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Proceedings Paper

Sulfate deterioration of cement-based materials examined by x-ray microtomography
Author(s): Nikhila N. Naik; Kimberly E. Kurtis; Angus P. Wilkinson; Andrew C. Jupe; Stuart R. Stock
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Paper Abstract

Sulfate ions present in soil, groundwater, seawater, decaying organic matter, acid rain, and industrial effluent adversely affect the long-term durability of portland cement concrete, but lack of complete understanding of the nature and consequences of sulfate attack hamper our ability to accurately predict performance of concrete in sulfate-rich environments. One impediment to improved understanding of sulfate deterioration of cement-based materials has been the lack of appropriate non-destructive characterization techniques. Laboratory x-ray microtomography affords an opportunity to study in situ the evolution of physical manifestations of damage due to sulfate exposure. The influence of materials selection and mixture parameters -- including water-to-cement ratio, cement type, and presence or absence of aggregate, as well as the influence of sulfate exposure conditions, including sulfate and cation type (i.e., Na2SO4 and MgSO4) and concentration -- have been examined by microtomography to determine their influence on the rate and character of the sulfate-induced deterioration.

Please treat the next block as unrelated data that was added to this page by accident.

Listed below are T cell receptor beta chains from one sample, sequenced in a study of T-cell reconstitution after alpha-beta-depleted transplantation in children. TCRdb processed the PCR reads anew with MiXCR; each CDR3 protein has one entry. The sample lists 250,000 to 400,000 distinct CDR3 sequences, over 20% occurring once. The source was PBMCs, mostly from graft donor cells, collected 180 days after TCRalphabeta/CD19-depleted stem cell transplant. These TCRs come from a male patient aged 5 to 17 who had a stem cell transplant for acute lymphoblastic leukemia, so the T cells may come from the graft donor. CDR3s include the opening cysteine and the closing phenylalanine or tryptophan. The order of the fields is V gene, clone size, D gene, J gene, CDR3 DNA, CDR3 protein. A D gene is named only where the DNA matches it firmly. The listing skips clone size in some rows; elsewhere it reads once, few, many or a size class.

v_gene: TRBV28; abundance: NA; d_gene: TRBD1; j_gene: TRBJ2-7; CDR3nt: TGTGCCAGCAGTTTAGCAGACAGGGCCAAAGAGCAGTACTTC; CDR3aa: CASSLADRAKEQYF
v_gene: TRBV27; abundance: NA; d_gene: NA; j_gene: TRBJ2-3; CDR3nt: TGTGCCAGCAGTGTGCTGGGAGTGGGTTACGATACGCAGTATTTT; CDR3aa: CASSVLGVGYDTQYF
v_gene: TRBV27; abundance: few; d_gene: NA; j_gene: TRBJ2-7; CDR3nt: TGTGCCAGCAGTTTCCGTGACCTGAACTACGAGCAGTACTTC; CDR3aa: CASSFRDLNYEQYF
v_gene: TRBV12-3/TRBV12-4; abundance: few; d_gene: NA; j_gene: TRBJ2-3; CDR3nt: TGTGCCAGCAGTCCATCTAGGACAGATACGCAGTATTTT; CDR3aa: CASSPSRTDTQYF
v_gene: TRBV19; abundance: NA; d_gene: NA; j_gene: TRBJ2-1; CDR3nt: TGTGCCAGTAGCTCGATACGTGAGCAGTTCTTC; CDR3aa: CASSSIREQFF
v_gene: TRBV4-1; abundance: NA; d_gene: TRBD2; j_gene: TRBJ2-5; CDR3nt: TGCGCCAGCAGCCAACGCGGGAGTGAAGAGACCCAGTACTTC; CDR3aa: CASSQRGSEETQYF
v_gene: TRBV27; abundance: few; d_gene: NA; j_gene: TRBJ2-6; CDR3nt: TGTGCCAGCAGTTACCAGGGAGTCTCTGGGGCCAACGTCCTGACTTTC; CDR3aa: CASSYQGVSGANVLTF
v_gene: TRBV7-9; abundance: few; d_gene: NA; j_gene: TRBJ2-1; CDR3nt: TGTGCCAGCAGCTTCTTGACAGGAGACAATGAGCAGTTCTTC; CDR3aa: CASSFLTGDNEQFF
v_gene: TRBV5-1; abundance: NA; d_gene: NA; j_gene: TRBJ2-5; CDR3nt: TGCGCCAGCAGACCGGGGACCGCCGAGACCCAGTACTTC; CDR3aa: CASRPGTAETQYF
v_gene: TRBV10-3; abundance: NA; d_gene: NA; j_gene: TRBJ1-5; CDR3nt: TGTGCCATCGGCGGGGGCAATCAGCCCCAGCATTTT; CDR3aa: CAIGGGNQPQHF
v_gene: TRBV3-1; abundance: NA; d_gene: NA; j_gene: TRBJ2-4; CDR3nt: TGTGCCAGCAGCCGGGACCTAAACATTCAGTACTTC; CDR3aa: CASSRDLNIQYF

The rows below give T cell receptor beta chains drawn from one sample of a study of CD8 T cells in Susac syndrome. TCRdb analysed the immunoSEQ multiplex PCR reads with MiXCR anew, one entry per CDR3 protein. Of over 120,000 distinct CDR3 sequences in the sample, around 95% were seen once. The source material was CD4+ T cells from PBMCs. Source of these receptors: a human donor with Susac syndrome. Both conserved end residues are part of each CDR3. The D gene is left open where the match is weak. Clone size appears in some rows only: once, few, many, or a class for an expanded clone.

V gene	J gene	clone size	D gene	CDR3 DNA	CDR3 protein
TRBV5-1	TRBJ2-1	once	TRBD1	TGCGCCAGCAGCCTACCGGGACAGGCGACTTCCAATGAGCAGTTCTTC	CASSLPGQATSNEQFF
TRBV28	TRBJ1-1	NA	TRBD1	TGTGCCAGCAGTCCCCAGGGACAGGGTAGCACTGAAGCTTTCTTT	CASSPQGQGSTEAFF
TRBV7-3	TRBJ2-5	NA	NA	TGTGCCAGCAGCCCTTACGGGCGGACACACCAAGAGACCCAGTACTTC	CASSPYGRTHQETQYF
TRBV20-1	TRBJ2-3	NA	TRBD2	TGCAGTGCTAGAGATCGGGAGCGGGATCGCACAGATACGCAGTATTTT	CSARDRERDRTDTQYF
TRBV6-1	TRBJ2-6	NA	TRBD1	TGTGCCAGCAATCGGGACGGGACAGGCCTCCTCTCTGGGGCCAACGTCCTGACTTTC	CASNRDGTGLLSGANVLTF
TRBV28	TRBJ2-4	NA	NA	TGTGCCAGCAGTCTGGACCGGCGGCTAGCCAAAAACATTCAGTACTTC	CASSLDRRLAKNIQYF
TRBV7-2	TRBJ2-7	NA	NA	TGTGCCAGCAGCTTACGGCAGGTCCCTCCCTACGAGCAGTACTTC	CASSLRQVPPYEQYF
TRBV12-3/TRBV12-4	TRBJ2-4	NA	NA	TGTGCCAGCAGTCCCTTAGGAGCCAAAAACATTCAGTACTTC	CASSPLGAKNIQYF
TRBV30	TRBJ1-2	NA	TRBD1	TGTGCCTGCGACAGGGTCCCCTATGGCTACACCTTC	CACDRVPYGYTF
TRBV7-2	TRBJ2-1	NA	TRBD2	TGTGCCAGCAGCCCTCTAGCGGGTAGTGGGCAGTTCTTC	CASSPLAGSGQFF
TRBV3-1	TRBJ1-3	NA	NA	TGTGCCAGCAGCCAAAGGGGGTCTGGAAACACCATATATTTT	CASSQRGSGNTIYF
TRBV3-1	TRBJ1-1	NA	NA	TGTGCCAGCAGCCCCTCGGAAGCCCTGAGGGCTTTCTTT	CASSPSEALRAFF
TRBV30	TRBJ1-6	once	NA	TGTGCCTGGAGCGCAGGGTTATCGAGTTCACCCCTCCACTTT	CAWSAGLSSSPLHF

Paper Details

Date Published: 26 October 2004
PDF: 11 pages
Proc. SPIE 5535, Developments in X-Ray Tomography IV, (26 October 2004); doi: 10.1117/12.560429
Show Author Affiliations
Nikhila N. Naik, National Academy of Construction (India)
Kimberly E. Kurtis, Georgia Institute of Technology (United States)
Angus P. Wilkinson, Georgia Institute of Technology (United States)
Andrew C. Jupe, Georgia Institute of Technology (United States)
Stuart R. Stock, Northwestern Univ. (United States)


Published in SPIE Proceedings Vol. 5535:
Developments in X-Ray Tomography IV
Ulrich Bonse, Editor(s)

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